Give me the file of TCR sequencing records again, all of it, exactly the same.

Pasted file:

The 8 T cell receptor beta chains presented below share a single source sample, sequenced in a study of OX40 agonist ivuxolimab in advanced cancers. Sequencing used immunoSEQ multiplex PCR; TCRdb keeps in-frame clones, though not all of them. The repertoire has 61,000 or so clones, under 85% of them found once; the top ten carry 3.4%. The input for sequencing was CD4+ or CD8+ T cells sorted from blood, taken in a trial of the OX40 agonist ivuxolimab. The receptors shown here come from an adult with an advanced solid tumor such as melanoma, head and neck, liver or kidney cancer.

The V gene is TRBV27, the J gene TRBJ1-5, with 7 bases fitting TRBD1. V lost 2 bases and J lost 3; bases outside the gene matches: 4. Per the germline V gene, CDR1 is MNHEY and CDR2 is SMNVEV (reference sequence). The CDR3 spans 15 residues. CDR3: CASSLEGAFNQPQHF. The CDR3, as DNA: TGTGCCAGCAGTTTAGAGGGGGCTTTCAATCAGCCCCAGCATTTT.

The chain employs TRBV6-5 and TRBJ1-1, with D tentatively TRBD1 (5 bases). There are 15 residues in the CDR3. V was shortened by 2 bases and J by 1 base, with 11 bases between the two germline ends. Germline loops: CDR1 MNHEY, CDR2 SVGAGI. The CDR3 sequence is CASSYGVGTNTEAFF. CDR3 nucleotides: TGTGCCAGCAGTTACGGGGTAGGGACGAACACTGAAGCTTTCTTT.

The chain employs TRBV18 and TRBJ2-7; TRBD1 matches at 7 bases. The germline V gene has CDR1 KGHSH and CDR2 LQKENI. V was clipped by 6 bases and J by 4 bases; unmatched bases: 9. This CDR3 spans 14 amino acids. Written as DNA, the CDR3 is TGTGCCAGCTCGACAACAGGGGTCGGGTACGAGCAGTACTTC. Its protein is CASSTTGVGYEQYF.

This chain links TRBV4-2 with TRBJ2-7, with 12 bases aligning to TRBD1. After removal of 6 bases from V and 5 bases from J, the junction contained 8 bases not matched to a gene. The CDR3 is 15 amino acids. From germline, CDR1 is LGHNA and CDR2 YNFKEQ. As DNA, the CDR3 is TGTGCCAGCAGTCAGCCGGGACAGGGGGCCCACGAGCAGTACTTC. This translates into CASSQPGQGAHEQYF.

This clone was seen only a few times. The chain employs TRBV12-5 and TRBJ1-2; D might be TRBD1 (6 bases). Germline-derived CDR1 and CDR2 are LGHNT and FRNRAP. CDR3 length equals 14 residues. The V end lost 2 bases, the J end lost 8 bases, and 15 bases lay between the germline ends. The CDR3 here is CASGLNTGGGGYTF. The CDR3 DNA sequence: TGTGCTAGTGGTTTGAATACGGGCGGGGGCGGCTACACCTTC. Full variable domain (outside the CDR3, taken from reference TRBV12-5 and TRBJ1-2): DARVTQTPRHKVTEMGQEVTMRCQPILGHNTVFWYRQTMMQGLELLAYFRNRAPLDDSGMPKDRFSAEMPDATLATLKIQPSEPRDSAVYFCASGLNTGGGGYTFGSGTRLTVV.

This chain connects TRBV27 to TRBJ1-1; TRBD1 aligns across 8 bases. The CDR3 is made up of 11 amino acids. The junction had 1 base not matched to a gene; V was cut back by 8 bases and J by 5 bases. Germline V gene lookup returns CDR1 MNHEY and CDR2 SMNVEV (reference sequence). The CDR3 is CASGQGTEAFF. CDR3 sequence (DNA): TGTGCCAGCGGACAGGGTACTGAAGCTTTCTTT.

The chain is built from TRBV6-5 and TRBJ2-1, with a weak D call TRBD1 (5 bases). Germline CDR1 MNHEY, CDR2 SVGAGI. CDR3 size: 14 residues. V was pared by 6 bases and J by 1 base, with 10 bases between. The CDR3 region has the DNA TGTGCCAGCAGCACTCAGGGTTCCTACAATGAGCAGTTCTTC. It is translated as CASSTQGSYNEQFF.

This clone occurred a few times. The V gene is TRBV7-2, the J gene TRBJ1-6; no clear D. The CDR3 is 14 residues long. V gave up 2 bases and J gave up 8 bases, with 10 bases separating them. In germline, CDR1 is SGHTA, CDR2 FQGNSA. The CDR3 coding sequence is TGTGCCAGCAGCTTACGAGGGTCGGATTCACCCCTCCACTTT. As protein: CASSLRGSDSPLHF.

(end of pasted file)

The 8 T cell receptor beta chains presented below share a single source sample, sequenced in a study of OX40 agonist ivuxolimab in advanced cancers. Sequencing used immunoSEQ multiplex PCR; TCRdb keeps in-frame clones, though not all of them. The repertoire has 61,000 or so clones, under 85% of them found once; the top ten carry 3.4%. The input for sequencing was CD4+ or CD8+ T cells sorted from blood, taken in a trial of the OX40 agonist ivuxolimab. The receptors shown here come from an adult with an advanced solid tumor such as melanoma, head and neck, liver or kidney cancer.

The V gene is TRBV27, the J gene TRBJ1-5, with 7 bases fitting TRBD1. V lost 2 bases and J lost 3; bases outside the gene matches: 4. Per the germline V gene, CDR1 is MNHEY and CDR2 is SMNVEV (reference sequence). The CDR3 spans 15 residues. CDR3: CASSLEGAFNQPQHF. The CDR3, as DNA: TGTGCCAGCAGTTTAGAGGGGGCTTTCAATCAGCCCCAGCATTTT.

The chain employs TRBV6-5 and TRBJ1-1, with D tentatively TRBD1 (5 bases). There are 15 residues in the CDR3. V was shortened by 2 bases and J by 1 base, with 11 bases between the two germline ends. Germline loops: CDR1 MNHEY, CDR2 SVGAGI. The CDR3 sequence is CASSYGVGTNTEAFF. CDR3 nucleotides: TGTGCCAGCAGTTACGGGGTAGGGACGAACACTGAAGCTTTCTTT.

The chain employs TRBV18 and TRBJ2-7; TRBD1 matches at 7 bases. The germline V gene has CDR1 KGHSH and CDR2 LQKENI. V was clipped by 6 bases and J by 4 bases; unmatched bases: 9. This CDR3 spans 14 amino acids. Written as DNA, the CDR3 is TGTGCCAGCTCGACAACAGGGGTCGGGTACGAGCAGTACTTC. Its protein is CASSTTGVGYEQYF.

This chain links TRBV4-2 with TRBJ2-7, with 12 bases aligning to TRBD1. After removal of 6 bases from V and 5 bases from J, the junction contained 8 bases not matched to a gene. The CDR3 is 15 amino acids. From germline, CDR1 is LGHNA and CDR2 YNFKEQ. As DNA, the CDR3 is TGTGCCAGCAGTCAGCCGGGACAGGGGGCCCACGAGCAGTACTTC. This translates into CASSQPGQGAHEQYF.

This clone was seen only a few times. The chain employs TRBV12-5 and TRBJ1-2; D might be TRBD1 (6 bases). Germline-derived CDR1 and CDR2 are LGHNT and FRNRAP. CDR3 length equals 14 residues. The V end lost 2 bases, the J end lost 8 bases, and 15 bases lay between the germline ends. The CDR3 here is CASGLNTGGGGYTF. The CDR3 DNA sequence: TGTGCTAGTGGTTTGAATACGGGCGGGGGCGGCTACACCTTC. Full variable domain (outside the CDR3, taken from reference TRBV12-5 and TRBJ1-2): DARVTQTPRHKVTEMGQEVTMRCQPILGHNTVFWYRQTMMQGLELLAYFRNRAPLDDSGMPKDRFSAEMPDATLATLKIQPSEPRDSAVYFCASGLNTGGGGYTFGSGTRLTVV.

This chain connects TRBV27 to TRBJ1-1; TRBD1 aligns across 8 bases. The CDR3 is made up of 11 amino acids. The junction had 1 base not matched to a gene; V was cut back by 8 bases and J by 5 bases. Germline V gene lookup returns CDR1 MNHEY and CDR2 SMNVEV (reference sequence). The CDR3 is CASGQGTEAFF. CDR3 sequence (DNA): TGTGCCAGCGGACAGGGTACTGAAGCTTTCTTT.

The chain is built from TRBV6-5 and TRBJ2-1, with a weak D call TRBD1 (5 bases). Germline CDR1 MNHEY, CDR2 SVGAGI. CDR3 size: 14 residues. V was pared by 6 bases and J by 1 base, with 10 bases between. The CDR3 region has the DNA TGTGCCAGCAGCACTCAGGGTTCCTACAATGAGCAGTTCTTC. It is translated as CASSTQGSYNEQFF.

This clone occurred a few times. The V gene is TRBV7-2, the J gene TRBJ1-6; no clear D. The CDR3 is 14 residues long. V gave up 2 bases and J gave up 8 bases, with 10 bases separating them. In germline, CDR1 is SGHTA, CDR2 FQGNSA. The CDR3 coding sequence is TGTGCCAGCAGCTTACGAGGGTCGGATTCACCCCTCCACTTT. As protein: CASSLRGSDSPLHF.